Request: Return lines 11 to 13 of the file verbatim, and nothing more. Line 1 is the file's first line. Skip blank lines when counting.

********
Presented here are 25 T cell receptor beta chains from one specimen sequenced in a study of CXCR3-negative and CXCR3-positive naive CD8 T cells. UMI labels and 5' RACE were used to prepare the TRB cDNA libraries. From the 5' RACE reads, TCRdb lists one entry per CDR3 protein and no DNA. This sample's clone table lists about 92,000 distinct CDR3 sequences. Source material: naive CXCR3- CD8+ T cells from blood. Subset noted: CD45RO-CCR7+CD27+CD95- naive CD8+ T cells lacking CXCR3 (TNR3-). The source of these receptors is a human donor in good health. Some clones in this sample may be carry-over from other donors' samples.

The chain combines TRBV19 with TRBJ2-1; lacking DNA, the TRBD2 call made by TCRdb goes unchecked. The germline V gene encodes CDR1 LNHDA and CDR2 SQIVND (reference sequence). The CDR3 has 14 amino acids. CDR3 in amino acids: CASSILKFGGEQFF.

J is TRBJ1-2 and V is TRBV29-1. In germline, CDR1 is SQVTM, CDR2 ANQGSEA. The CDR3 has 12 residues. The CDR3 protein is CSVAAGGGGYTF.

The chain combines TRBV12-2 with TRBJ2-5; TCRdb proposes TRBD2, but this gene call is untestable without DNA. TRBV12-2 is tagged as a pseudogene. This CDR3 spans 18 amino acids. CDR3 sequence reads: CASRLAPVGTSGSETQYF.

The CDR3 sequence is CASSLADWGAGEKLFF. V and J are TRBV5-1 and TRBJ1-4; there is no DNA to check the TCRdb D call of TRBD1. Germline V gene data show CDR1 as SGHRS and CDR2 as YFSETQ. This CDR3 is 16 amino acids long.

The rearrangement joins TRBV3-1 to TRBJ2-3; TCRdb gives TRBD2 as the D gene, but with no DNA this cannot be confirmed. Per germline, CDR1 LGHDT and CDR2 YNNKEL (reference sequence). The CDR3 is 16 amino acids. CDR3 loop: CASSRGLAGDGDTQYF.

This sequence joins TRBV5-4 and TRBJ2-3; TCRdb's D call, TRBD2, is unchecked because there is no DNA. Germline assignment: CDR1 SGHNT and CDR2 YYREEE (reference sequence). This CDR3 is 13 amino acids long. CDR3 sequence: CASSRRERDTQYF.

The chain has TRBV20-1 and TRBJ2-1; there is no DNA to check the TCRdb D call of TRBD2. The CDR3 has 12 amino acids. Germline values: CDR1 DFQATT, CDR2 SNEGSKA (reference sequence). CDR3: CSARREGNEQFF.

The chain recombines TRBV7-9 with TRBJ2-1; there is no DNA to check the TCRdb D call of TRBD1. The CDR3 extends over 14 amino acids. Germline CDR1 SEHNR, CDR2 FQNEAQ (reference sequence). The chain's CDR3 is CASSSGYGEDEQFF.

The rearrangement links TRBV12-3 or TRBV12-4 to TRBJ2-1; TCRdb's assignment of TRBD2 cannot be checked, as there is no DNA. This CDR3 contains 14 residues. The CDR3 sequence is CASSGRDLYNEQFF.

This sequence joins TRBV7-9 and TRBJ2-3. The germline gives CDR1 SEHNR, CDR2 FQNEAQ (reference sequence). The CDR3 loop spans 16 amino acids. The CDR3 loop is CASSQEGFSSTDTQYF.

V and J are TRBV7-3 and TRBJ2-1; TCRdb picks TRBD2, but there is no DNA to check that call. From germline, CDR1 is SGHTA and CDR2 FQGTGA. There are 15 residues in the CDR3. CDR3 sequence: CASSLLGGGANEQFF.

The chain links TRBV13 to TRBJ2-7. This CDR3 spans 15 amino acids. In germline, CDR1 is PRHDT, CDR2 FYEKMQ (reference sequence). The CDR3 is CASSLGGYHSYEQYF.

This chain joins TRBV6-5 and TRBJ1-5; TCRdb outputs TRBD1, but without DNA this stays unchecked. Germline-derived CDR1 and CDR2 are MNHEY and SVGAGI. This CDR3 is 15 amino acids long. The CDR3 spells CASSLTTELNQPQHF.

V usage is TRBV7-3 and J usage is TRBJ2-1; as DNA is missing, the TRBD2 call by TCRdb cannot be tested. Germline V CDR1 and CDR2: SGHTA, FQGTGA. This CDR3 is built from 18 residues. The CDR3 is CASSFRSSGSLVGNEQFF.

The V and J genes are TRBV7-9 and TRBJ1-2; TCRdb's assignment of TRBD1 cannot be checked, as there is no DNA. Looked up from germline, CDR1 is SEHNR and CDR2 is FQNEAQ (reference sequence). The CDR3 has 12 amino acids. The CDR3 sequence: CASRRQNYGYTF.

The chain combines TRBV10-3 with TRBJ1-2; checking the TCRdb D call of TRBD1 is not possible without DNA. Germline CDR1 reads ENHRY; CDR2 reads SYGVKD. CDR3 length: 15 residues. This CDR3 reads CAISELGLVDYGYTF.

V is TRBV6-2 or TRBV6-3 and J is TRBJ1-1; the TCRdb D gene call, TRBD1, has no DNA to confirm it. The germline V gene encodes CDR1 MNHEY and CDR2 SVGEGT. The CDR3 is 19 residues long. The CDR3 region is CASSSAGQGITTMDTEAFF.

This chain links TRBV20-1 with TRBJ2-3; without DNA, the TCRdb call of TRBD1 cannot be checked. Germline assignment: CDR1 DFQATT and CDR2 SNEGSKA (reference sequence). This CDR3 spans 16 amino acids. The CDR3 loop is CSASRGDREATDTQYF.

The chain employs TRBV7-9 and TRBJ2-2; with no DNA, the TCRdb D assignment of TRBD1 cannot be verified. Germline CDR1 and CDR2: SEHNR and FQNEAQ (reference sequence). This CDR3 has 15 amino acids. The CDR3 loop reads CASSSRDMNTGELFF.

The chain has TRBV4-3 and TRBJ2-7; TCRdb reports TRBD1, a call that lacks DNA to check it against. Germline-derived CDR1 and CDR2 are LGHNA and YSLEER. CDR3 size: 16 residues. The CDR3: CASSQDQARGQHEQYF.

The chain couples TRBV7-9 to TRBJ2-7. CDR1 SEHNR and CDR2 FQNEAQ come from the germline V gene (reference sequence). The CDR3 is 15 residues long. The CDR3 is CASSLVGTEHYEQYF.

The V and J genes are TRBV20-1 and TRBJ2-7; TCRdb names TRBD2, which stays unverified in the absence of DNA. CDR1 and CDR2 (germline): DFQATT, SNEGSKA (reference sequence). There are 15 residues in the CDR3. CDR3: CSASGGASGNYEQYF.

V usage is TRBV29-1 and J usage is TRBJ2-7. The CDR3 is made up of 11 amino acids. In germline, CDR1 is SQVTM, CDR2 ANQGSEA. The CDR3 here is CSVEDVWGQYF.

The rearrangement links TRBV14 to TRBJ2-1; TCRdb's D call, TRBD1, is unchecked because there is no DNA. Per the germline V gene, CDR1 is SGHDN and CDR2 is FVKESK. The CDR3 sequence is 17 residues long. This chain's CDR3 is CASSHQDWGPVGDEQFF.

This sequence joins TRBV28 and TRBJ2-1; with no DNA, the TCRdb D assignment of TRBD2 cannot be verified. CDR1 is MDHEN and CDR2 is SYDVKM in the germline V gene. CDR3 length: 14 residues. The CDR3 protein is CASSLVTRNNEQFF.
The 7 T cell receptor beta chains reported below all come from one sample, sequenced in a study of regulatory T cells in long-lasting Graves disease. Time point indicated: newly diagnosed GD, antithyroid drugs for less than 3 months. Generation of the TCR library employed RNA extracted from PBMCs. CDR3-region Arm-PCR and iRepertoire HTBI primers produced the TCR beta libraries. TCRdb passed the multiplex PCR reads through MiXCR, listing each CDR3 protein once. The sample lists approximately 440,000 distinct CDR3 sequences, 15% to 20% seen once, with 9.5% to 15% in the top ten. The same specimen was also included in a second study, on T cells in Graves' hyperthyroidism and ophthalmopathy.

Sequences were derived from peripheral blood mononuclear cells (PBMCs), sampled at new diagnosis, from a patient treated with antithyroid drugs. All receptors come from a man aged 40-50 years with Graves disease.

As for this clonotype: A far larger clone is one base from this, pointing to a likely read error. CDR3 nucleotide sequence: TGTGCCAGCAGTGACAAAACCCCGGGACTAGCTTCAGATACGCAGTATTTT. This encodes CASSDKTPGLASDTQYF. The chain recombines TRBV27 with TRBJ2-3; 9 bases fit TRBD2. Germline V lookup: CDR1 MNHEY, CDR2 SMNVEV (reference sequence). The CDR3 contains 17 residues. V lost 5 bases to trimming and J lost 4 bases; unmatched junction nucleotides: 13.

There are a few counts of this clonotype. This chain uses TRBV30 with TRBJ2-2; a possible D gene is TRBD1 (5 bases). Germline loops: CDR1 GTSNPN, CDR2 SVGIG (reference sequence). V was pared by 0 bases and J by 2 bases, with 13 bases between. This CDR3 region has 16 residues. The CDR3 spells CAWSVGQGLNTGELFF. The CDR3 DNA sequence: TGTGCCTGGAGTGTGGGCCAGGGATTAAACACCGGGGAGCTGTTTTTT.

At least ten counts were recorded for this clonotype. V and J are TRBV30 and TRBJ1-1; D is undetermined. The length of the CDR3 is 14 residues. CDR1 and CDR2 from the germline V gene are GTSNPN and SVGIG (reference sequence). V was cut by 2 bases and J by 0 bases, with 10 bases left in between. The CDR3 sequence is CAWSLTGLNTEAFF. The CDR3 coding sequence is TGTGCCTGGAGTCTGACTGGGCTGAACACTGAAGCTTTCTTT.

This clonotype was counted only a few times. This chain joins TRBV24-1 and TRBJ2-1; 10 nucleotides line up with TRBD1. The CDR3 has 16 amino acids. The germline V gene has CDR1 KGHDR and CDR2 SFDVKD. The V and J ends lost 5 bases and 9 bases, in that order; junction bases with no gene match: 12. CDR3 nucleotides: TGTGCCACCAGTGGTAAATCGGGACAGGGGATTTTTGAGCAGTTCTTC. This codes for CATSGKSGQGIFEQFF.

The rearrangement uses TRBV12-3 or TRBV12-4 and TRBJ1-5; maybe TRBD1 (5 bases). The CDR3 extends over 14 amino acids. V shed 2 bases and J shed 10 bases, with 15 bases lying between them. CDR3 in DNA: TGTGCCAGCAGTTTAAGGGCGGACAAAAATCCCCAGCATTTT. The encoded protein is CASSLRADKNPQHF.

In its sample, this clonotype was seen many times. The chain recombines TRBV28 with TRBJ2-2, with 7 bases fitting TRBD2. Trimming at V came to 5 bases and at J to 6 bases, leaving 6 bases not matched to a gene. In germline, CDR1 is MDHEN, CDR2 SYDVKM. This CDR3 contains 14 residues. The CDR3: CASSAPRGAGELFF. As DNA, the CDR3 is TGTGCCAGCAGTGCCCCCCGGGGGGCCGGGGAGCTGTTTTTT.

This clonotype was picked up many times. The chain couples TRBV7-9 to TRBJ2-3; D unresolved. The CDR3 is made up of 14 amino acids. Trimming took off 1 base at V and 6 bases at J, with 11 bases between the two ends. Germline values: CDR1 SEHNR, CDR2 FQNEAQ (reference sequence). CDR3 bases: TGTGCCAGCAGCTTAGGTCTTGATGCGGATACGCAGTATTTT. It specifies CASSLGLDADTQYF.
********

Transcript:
This sequence joins TRBV7-9 and TRBJ2-3. The germline gives CDR1 SEHNR, CDR2 FQNEAQ (reference sequence). The CDR3 loop spans 16 amino acids. The CDR3 loop is CASSQEGFSSTDTQYF.

V and J are TRBV7-3 and TRBJ2-1; TCRdb picks TRBD2, but there is no DNA to check that call. From germline, CDR1 is SGHTA and CDR2 FQGTGA. There are 15 residues in the CDR3. CDR3 sequence: CASSLLGGGANEQFF.

The chain links TRBV13 to TRBJ2-7. This CDR3 spans 15 amino acids. In germline, CDR1 is PRHDT, CDR2 FYEKMQ (reference sequence). The CDR3 is CASSLGGYHSYEQYF.